The scale of IT security threats could be bigger than many companies imagine, with new research indicating that almost half of all companies have suffered a disruption due to malware. 

Webroot Software has unveiled a report to alert companies of all sizes to the growth and increasing sophistication of malware.
According to the Webroot State of Internet Security report, 43% of companies surveyed globally have suffered a business disruption due to malware, which leads to significant cost and potential legal implications.
According to the FBI, the organises nature, rapid growth and severity of cybercrime has moved it to their number three priority behind only counter-terrorism and counter-intelligence.
Webroot research, using its PhileasT automated spyware research system, has discovered that 1,7% (4,2-million) of 250-million URLs around the world harbour malware. Almost 3-million of those malicious sites were discovered in 2006 alone.
“Our research has shown that the methods of infection, which just a short time ago were considered incredibly advanced, are now commonplace, demonstrating how quickly today’s threats are evolving into a global security concern,” says Peter Watkins, CEO of Webroot Software.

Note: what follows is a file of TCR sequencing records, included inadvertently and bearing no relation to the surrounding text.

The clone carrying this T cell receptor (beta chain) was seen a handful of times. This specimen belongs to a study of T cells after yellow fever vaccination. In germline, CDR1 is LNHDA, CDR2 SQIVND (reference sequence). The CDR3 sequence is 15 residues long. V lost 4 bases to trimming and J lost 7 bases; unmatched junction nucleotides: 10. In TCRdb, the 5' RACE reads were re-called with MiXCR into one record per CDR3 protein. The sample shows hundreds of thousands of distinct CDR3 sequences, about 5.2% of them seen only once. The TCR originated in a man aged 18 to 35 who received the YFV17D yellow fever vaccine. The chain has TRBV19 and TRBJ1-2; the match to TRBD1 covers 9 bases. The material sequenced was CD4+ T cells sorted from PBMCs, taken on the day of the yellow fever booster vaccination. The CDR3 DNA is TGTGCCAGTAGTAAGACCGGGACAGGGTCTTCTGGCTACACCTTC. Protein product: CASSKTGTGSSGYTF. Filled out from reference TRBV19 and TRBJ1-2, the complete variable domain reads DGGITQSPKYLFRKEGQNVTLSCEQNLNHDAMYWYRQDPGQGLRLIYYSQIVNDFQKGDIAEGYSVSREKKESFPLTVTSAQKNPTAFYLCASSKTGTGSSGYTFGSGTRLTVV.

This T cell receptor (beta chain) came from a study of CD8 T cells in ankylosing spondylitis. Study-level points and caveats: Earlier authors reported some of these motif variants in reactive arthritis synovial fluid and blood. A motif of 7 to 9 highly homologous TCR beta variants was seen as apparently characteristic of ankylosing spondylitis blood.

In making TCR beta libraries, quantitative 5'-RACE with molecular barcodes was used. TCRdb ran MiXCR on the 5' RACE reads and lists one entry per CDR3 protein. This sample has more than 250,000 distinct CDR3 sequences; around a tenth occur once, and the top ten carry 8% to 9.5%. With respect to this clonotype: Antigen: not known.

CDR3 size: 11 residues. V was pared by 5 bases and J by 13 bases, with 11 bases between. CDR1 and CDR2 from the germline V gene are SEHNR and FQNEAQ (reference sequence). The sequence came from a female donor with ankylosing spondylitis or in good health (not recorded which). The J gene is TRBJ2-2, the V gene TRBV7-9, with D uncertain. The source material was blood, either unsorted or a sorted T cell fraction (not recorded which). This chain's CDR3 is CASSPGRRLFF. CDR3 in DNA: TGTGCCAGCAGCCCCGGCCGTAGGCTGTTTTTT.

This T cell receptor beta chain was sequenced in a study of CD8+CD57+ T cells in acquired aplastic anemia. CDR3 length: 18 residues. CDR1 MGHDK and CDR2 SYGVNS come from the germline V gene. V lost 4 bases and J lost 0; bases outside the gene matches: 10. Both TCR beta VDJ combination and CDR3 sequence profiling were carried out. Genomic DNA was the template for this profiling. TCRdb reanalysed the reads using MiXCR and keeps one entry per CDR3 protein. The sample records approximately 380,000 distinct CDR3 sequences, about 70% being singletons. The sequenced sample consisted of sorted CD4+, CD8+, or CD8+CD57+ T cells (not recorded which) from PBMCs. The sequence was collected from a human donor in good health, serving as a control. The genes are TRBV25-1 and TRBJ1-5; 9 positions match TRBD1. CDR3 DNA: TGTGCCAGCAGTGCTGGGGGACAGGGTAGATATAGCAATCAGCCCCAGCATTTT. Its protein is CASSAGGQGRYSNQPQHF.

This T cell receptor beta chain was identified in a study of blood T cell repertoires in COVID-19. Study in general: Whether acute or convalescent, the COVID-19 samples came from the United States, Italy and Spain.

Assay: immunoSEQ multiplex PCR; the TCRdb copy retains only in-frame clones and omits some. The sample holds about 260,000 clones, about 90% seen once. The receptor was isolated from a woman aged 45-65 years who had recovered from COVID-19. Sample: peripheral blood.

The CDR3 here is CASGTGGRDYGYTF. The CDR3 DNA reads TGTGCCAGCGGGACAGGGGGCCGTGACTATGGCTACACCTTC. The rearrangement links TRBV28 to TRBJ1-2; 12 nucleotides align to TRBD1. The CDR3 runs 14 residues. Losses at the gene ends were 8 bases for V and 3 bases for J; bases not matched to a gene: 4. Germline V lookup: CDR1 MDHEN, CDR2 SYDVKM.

“Despite the growth and severity of malware, more than 60% of businesses don’t have an information security plan. Businesses need to control this threat by adequately protecting themselves and their customers.”
According to Webroot’s study, more than 40% of the companies surveyed reported business losses from a variety of spyware related issues. The most unsettling finding is that 26% of enterprises reported that confidential information had been compromised as a result of spyware.
At the heart of this alarming trend is the rate of spyware infection:
* 39% of companies reported Trojan horse attacks;
* 24% reported system monitor attacks; and
* 20% reported pharming and keylogger attacks.
Despite this growing threat and the legal and regulatory compliance measures in place, the latest Small Business Technology Institute report has found that 20% of all companies don’t even have adequate virus protection, two-thirds did not have an information security plan, and many only make a security decision after suffering a damaging information security incident.
“It’s obvious from this research that businesses worldwide are operating under a false sense of security. Because of the impact on corporate revenues and reputation that unprotected users can cause, proactive security should be a top priority for every company,” says Watkins.